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Background: Primary bloodstream infection (BSI) is an infection that occurs without any other organ or tissue suspected as a source of infection. BSI is often found in patients who have a catheter double lumen (CDL) attached device. The use of CDL causes a lot of risk of infection in patients with renal failure. Factors that influence the occurrence of BSI can be endogenous and exogenous factors. This study aimed to determine the prevalence rate and the factors that influence BSI in chronic renal failure patients with double-lumen catheters undergoing hemodialysis at the Dr. Mohammad Hoesin General Hospital, Palembang.

Methods: This study was an analytical observational study with a cross-sectional design undertaken in the hemodialysis unit, medical record installation, and clinical laboratory of Dr. Mohammad Hoesin General Hospital Palembang from February to December 2021. There were 93 patients who met the inclusion criteria. The relationship between risk factors and the incidence of BSI was analyzed using the Chi-Square and Fisher Exact tests. All data were analyzed by SPPS version 22.0.

Results: In this study, 44 people (47.3%) had primary bloodstream infection (BSI). In addition, there was a significant relationship between gender (PR = 2.508 (CI5% 1.087 – 5.784); p = 0.049); BMI (PR = 6.150 (CI5% 2.349 – 16.099); p = 0.000); and catheter type (p = 0.000) with the incidence of BSI. However, there was a non-significant relationship between age, catheter location, and duration of catheter insertion with the incidence of BSI (p > 0.05).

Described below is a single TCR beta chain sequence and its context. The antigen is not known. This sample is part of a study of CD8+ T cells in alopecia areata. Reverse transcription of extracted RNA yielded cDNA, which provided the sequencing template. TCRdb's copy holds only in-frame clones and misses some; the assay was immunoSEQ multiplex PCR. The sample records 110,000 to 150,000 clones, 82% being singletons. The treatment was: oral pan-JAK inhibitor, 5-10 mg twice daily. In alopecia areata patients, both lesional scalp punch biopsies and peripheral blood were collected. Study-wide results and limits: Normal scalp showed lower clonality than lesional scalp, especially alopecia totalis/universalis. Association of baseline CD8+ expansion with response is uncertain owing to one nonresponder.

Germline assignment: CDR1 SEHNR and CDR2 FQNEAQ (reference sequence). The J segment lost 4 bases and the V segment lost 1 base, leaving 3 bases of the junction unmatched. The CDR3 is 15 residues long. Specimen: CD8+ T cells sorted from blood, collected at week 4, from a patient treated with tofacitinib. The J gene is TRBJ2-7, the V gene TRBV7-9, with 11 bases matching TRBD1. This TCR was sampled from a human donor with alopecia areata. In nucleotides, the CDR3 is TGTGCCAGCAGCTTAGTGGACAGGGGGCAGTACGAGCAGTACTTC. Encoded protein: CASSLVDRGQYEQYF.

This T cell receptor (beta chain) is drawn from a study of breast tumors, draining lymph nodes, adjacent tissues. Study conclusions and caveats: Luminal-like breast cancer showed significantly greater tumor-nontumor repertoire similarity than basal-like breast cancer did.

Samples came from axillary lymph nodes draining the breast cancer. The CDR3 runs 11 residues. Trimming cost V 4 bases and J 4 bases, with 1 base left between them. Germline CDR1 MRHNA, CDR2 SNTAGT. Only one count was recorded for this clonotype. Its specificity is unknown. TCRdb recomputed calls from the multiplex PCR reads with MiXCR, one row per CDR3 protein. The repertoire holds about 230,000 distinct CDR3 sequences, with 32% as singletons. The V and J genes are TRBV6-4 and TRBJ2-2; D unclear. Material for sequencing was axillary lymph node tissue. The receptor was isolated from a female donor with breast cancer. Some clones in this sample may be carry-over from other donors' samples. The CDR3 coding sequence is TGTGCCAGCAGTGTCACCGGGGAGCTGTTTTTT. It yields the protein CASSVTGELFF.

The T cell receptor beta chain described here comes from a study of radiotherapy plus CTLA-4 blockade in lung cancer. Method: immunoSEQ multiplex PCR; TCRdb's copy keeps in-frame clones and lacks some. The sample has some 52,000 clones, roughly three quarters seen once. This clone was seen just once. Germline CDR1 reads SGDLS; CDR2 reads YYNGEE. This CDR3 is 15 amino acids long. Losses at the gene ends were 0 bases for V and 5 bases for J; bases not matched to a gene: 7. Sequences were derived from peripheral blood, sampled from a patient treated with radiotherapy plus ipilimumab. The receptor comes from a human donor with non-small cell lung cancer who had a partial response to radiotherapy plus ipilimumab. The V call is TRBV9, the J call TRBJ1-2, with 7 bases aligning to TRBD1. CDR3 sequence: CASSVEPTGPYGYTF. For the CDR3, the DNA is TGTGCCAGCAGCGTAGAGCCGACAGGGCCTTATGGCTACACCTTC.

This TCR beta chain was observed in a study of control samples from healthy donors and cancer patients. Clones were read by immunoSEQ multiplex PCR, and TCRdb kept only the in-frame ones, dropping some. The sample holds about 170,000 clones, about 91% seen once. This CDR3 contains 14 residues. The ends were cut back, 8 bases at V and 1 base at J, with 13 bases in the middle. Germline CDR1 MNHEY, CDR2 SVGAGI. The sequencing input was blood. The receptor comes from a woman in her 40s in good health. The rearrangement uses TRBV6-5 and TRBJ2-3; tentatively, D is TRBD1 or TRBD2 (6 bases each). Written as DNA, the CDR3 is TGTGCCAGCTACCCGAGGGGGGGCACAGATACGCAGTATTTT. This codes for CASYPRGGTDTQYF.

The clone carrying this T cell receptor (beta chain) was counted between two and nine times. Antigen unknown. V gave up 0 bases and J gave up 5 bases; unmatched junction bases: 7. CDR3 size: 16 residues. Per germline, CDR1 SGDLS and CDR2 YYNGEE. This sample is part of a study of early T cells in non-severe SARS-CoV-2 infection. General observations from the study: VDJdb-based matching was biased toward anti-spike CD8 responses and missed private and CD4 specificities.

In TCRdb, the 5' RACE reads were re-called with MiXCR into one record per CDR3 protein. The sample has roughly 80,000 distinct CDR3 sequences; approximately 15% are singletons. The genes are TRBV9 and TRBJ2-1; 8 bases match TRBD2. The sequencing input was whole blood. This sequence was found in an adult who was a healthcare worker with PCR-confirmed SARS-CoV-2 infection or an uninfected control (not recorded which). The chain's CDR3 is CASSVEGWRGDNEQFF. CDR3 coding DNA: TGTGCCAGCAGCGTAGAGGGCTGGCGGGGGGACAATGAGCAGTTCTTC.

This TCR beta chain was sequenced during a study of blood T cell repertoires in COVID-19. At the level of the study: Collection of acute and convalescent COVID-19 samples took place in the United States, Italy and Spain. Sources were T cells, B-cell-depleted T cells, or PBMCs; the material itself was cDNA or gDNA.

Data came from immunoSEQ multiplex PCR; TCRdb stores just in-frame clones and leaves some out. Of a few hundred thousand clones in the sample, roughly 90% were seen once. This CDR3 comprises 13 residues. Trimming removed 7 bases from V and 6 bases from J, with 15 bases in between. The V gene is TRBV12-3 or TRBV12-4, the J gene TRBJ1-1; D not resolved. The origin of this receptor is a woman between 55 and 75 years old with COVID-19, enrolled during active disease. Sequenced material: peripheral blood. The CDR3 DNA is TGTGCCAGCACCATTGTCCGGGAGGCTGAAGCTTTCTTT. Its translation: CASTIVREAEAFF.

Conclusion: Body mass index and gender are risk factors for primary bloodstream infection.


Bloodstream infection Body mass index Chronic renal failure Catheter double lumen

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How to Cite
Sholekhuddin Wahyu, Kemas Muhammad Dahlan, Jaka Fahmi, Novadian, & Theodorus. (2022). Prevalence and Risk Factors of Suspected Case Primary Bloodstream Infection in Chronic Renal Failure Patients with Catheter Double Lumen at Dr. Mohammad Hoesin General Hospital Palembang. Sriwijaya Journal of Surgery, 5(2), 509-514.